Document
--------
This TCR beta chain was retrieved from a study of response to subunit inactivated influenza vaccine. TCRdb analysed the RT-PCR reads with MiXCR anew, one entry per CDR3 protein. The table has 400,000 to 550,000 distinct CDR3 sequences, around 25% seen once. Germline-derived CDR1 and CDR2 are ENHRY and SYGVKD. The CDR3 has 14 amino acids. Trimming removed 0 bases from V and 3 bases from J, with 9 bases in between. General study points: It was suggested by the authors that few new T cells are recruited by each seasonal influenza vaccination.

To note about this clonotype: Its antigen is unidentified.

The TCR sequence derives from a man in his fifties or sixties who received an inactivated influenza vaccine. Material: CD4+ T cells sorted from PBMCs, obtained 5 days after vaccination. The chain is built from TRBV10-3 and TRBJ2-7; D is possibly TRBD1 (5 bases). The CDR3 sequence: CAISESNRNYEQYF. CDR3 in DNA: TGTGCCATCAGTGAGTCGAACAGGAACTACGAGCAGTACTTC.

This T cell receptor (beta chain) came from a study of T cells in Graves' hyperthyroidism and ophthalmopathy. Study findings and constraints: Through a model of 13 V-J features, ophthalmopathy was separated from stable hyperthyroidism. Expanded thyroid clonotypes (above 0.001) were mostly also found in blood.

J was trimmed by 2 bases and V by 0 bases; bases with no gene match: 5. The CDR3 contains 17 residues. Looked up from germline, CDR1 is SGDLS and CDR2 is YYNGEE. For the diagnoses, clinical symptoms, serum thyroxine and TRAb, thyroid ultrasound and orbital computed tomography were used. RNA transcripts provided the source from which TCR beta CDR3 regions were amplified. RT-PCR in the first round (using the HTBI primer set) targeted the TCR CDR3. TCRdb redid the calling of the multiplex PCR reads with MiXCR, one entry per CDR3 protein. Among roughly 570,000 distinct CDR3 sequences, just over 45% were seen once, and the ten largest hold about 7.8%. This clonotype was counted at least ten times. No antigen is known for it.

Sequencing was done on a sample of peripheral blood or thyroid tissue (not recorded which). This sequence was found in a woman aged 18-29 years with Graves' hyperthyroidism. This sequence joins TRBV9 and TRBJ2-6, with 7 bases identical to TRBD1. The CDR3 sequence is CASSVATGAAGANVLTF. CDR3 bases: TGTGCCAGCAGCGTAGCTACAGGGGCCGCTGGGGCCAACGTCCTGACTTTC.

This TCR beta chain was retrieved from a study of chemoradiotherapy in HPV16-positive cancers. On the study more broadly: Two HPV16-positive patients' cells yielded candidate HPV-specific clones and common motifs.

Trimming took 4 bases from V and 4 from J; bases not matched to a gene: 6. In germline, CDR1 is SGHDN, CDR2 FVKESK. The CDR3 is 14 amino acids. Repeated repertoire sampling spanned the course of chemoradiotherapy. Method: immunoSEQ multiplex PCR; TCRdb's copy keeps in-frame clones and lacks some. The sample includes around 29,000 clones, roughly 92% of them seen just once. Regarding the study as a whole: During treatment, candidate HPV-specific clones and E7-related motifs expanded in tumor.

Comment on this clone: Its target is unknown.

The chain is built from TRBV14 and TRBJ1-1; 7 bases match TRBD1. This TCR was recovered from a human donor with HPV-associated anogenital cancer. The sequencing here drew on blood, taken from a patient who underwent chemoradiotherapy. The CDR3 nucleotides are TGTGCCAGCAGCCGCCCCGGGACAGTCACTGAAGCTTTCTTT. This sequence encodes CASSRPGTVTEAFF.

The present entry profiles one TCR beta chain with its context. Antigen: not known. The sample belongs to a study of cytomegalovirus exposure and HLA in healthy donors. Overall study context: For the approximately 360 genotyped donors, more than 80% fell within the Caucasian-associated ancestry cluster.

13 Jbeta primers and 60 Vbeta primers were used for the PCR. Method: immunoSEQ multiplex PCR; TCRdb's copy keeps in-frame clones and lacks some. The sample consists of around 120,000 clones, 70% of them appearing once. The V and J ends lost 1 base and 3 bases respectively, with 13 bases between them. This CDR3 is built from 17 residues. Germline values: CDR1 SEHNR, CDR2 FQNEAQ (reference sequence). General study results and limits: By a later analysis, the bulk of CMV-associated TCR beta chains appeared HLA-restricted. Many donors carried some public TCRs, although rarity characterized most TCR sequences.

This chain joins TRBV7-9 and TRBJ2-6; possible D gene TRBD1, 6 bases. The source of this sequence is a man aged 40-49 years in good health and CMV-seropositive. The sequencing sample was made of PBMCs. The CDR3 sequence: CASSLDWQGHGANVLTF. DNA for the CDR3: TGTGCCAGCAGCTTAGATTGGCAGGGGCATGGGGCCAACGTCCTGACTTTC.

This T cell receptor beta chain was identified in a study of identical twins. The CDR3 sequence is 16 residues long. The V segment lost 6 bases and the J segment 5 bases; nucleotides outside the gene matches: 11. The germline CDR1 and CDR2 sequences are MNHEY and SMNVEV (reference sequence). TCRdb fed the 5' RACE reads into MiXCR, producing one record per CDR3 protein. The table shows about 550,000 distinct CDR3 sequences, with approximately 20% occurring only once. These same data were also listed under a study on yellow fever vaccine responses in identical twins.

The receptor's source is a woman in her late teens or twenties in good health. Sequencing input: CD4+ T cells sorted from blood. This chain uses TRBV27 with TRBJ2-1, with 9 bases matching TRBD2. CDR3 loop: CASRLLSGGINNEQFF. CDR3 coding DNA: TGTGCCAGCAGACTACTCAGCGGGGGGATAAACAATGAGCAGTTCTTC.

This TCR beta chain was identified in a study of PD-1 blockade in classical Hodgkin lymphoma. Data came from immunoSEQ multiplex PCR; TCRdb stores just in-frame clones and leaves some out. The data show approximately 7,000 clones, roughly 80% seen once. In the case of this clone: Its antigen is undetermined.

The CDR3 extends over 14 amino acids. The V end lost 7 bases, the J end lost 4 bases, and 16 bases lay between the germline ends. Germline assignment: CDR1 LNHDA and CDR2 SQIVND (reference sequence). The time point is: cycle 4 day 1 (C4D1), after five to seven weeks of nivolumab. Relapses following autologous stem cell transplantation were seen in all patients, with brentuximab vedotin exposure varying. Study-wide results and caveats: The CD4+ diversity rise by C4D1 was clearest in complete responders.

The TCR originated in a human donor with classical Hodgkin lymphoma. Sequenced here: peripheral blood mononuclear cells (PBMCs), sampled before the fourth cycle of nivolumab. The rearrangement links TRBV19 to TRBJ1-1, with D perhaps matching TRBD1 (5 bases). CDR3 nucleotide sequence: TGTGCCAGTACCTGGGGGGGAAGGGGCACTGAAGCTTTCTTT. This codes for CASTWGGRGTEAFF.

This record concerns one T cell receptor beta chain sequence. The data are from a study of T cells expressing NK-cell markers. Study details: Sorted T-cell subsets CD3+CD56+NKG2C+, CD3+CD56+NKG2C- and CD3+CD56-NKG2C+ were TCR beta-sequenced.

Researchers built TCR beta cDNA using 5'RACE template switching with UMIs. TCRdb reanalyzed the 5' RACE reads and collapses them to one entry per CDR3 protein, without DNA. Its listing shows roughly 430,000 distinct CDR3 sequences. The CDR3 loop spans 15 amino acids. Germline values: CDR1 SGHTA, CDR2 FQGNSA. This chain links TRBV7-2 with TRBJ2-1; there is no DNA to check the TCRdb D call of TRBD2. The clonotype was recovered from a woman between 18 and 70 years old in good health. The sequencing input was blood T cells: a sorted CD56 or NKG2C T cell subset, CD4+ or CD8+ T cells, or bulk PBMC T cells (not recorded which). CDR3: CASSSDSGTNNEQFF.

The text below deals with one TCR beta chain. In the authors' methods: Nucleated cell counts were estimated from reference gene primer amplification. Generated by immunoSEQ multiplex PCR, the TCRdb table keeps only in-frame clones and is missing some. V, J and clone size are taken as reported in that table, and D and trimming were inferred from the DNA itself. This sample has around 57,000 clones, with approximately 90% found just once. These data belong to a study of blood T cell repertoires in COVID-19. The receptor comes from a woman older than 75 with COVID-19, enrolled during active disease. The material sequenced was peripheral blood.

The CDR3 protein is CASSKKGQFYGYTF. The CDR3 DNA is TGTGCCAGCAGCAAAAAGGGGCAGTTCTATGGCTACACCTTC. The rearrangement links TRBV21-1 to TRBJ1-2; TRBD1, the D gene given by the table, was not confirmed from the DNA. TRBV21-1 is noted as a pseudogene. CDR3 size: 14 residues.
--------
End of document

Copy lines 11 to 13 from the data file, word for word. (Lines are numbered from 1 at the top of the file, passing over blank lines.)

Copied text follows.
The present entry profiles one TCR beta chain with its context. Antigen: not known. The sample belongs to a study of cytomegalovirus exposure and HLA in healthy donors. Overall study context: For the approximately 360 genotyped donors, more than 80% fell within the Caucasian-associated ancestry cluster.

13 Jbeta primers and 60 Vbeta primers were used for the PCR. Method: immunoSEQ multiplex PCR; TCRdb's copy keeps in-frame clones and lacks some. The sample consists of around 120,000 clones, 70% of them appearing once. The V and J ends lost 1 base and 3 bases respectively, with 13 bases between them. This CDR3 is built from 17 residues. Germline values: CDR1 SEHNR, CDR2 FQNEAQ (reference sequence). General study results and limits: By a later analysis, the bulk of CMV-associated TCR beta chains appeared HLA-restricted. Many donors carried some public TCRs, although rarity characterized most TCR sequences.

This chain joins TRBV7-9 and TRBJ2-6; possible D gene TRBD1, 6 bases. The source of this sequence is a man aged 40-49 years in good health and CMV-seropositive. The sequencing sample was made of PBMCs. The CDR3 sequence: CASSLDWQGHGANVLTF. DNA for the CDR3: TGTGCCAGCAGCTTAGATTGGCAGGGGCATGGGGCCAACGTCCTGACTTTC.